Background 2. Bihari
Almost working in parallel as Zagon, but from the clinical side and not in the laboratory, there is one Dr. Bernard Bihari, who is an addiction specialist who used Naltrexone and claims to have discovered the immunomodulatory benefits of Naltrexone in 1985. The story goes that Dr. Bihari began noticing in the 1980s that some of his addict patients with immune deficiency (subsequently discovered to be HIV/AIDS) had symptomatic improvement on lower doses of Naltrexone, so he conjectured that Naltrexone somehow upregulated their immune system (See AIDS Patient Care 1995 Feb;9(1):3). Along this line of thinking and based on some reports that lymphoma responded to endorphin treatment in animals, he had treated a recurrent lymphoma patient with low dose naltrexone and the lymphoma got better. He subsequently also treated a woman named CP with advanced melanoma and the cancer responded. Then from 1999 onwards, Dr. Bihari investigated the effects of LDN in private patients, using a low dose of 3mg given at night and theorizing that the treatment induced an increase in endorphins, especially metenkephalin, in the pre-dawn hours. The endorphins would in turn directly suppress cancer growth and upregulate the immune system. This theory coincided with Zagon’s animal work on how OGF may inhibit cancer and is consistent with the actions of naltrexone. Unfortunately, there has not been any organized clinical trial or even published case series on this, except for what has been presented in the Low Dose Naltrexone website, that “as of March 2004 … medication by Dr. Bihari in some 450 patients with cancer, almost all of whom had failed to respond to standard treatments, suggests that more than 60% of patients with cancer may significantly benefit from LDN. Of the 354 patients with whom Dr. Bihari had regular follow-up, 86 have shown objective signs of significant tumor shrinkage, at least a 75% reduction. 125 patients have stabilized and/or are moving toward remission” Apparently, of patients treated, “88 LDN-only group includes five breast cancer patients, one patient who had widespread metastatic renal cell carcinoma, three with Hodgkin’s disease and six with non-Hodgkin’s lymphoma. Reportedly, other cases, some on LDN for as long as four years, included a score of patients with non-small cell lung cancer, as well as patients with ovarian cancer, uterine cancer, pancreatic cancer (treated early), untreated prostate cancer, colon cancer, malignant melanoma, throat cancer, primary liver cancer, chronic lymphocytic leukemia, multiple myeloma and some others” according to another website. Again reportedly, in June 2002 an oncologist and an oncology physician’s assistant from the National Cancer Institute reviewed some 30 charts of cancer patients at Dr. Bihari’s office, and about half were chosen as appearing to have responded to LDN without question. Supposedly, copies of these records were sent to the NCI for further data collection on its part for consideration for NCI’s Best Case Series. Four cases of prostate cancers responding to LDN was reported as well in a patent “Method of Treating Cancer of the Prostate” Bihari filed in 2000. But again, regretfully, none of any of these cases ended up being published in the medical literature, and they circulate as quasi-anecdotal mentions online.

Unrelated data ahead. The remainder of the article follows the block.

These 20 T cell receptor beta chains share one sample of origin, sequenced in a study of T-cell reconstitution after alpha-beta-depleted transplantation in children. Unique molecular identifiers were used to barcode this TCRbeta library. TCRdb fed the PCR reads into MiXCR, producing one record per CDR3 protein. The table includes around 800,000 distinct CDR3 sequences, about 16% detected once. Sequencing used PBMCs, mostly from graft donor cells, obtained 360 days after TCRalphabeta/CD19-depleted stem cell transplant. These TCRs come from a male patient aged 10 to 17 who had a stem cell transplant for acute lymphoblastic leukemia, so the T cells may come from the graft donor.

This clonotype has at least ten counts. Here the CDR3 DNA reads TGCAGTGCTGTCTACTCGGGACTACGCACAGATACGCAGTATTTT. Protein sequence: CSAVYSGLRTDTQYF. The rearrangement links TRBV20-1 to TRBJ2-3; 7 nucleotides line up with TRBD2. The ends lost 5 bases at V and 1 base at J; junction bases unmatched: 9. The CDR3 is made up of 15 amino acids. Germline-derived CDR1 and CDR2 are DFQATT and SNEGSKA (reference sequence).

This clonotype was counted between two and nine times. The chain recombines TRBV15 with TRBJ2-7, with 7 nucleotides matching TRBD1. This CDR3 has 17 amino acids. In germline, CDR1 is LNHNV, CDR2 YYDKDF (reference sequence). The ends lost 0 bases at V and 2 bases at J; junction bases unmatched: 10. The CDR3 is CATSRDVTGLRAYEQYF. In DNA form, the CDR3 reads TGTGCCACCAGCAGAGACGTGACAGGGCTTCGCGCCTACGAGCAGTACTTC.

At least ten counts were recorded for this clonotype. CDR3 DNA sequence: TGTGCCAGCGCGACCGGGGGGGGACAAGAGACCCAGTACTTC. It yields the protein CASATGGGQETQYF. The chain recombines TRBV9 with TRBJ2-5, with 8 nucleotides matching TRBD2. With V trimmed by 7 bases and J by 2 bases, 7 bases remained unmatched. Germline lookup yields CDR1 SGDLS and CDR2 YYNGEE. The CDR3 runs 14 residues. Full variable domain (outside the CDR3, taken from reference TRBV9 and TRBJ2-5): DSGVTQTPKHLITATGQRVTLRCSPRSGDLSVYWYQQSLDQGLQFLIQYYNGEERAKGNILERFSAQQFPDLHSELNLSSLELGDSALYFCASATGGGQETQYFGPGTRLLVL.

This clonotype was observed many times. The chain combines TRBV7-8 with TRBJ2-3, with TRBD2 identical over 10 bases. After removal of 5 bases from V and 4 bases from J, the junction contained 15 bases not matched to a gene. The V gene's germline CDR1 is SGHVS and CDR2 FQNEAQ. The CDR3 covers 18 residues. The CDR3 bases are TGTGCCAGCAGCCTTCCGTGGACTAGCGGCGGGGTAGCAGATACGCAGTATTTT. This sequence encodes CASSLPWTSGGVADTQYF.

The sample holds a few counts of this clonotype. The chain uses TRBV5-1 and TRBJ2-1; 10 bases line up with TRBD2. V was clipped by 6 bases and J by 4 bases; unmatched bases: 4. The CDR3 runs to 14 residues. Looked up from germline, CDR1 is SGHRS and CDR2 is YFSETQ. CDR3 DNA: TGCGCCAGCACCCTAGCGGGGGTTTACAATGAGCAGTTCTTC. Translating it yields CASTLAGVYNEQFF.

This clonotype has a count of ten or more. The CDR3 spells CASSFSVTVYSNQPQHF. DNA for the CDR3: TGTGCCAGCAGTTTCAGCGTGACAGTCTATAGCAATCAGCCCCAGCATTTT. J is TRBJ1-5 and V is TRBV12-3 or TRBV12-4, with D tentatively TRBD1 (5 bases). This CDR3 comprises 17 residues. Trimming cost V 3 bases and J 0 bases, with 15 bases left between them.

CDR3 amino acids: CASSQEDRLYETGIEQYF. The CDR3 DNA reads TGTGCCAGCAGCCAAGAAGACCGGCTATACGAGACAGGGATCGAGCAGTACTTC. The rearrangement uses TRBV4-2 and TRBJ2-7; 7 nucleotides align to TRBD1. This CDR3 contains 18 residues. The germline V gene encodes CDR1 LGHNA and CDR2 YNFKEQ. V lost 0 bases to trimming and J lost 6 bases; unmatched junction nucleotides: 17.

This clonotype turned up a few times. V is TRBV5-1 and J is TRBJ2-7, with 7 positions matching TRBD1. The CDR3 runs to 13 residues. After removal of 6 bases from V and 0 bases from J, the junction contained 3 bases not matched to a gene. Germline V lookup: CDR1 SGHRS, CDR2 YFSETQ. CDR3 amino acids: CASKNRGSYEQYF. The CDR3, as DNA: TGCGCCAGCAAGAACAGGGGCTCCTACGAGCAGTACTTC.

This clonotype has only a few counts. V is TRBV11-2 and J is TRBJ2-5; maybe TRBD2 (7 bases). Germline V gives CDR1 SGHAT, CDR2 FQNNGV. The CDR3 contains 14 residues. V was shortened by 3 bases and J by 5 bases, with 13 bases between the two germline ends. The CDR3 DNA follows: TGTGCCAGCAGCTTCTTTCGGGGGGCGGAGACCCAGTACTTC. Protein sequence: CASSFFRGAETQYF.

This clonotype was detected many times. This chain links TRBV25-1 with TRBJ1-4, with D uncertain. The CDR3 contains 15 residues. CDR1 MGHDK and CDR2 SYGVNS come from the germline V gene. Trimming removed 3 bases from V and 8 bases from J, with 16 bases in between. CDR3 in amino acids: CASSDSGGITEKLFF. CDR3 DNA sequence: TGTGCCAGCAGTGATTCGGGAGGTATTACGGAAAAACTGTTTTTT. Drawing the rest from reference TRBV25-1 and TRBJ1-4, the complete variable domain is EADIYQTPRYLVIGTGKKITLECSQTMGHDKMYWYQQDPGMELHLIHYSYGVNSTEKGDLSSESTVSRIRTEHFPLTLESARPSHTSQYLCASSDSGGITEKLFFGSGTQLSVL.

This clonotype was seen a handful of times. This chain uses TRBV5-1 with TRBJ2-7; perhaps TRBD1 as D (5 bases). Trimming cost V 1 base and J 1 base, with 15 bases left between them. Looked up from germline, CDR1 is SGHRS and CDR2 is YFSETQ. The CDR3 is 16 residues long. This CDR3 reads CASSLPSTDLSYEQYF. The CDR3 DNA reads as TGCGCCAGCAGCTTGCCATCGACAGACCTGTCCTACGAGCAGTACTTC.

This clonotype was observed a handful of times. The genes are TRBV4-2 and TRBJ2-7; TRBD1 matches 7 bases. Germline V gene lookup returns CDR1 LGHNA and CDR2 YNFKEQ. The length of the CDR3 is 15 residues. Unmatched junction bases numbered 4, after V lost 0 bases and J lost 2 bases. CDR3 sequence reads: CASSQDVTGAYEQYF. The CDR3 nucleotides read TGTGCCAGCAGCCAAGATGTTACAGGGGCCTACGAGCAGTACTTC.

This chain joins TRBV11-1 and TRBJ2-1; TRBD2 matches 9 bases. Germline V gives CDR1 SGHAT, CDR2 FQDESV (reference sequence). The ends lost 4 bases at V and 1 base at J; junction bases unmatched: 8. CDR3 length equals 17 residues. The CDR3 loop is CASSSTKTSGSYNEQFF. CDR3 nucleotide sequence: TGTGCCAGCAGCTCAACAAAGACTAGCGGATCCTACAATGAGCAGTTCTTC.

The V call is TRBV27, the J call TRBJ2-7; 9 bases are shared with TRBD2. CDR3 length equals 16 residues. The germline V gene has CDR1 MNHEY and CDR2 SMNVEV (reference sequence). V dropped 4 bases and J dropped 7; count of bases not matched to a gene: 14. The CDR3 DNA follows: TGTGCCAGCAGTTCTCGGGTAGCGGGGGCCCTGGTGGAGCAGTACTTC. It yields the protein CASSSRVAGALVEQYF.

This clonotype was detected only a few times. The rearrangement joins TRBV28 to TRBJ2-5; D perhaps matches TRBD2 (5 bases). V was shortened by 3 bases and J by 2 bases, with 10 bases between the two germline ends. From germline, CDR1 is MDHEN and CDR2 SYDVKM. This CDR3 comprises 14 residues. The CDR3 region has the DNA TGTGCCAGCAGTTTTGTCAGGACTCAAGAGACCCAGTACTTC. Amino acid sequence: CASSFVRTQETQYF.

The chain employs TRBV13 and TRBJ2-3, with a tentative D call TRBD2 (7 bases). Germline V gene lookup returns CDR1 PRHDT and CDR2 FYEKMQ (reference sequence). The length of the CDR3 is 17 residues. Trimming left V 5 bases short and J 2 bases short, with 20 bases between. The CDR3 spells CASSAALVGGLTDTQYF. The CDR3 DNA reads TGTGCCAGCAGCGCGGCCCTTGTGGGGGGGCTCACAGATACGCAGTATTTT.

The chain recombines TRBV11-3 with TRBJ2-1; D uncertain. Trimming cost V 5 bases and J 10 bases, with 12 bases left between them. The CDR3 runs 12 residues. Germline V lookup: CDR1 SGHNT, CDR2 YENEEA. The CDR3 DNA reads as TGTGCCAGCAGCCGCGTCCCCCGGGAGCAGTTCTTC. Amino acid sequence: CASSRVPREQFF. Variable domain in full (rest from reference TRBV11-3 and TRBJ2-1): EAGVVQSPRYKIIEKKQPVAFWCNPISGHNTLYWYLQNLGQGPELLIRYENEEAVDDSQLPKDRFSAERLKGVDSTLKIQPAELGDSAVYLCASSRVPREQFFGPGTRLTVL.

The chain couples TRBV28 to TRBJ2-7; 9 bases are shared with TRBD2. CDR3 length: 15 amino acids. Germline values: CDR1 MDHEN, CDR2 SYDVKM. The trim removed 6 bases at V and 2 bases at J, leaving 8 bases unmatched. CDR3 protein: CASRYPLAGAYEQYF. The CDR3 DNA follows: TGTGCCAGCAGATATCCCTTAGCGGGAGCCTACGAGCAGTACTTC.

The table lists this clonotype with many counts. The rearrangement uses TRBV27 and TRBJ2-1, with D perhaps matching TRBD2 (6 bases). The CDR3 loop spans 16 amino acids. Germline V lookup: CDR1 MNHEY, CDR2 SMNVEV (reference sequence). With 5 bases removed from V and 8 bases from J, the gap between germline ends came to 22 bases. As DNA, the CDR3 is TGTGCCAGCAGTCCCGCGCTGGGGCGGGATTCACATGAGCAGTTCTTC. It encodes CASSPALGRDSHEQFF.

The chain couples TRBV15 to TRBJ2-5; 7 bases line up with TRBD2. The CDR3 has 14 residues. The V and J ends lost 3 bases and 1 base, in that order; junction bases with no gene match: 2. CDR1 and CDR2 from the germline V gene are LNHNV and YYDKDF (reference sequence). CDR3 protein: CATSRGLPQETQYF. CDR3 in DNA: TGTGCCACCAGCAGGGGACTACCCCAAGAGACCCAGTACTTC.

How might Naltrexone work in cancer?
In summary, based mainly on Zagon’s work, naltrexone at low dose administered nocturnally could bne postulated to work via 1) a stimulation of endogenous opiates as well as the number and density of opiate receptors on tumor cell membranes making them more responsive to the inhibitory effects of circulating opiates, which in turn suppresses tumor growth directly, 2) an enhancement of cellular immunity as a result of effects of higher levels of endogenous opiates, and 3) metabolites such as methylnaltrexone which exert antiangiogenic effects.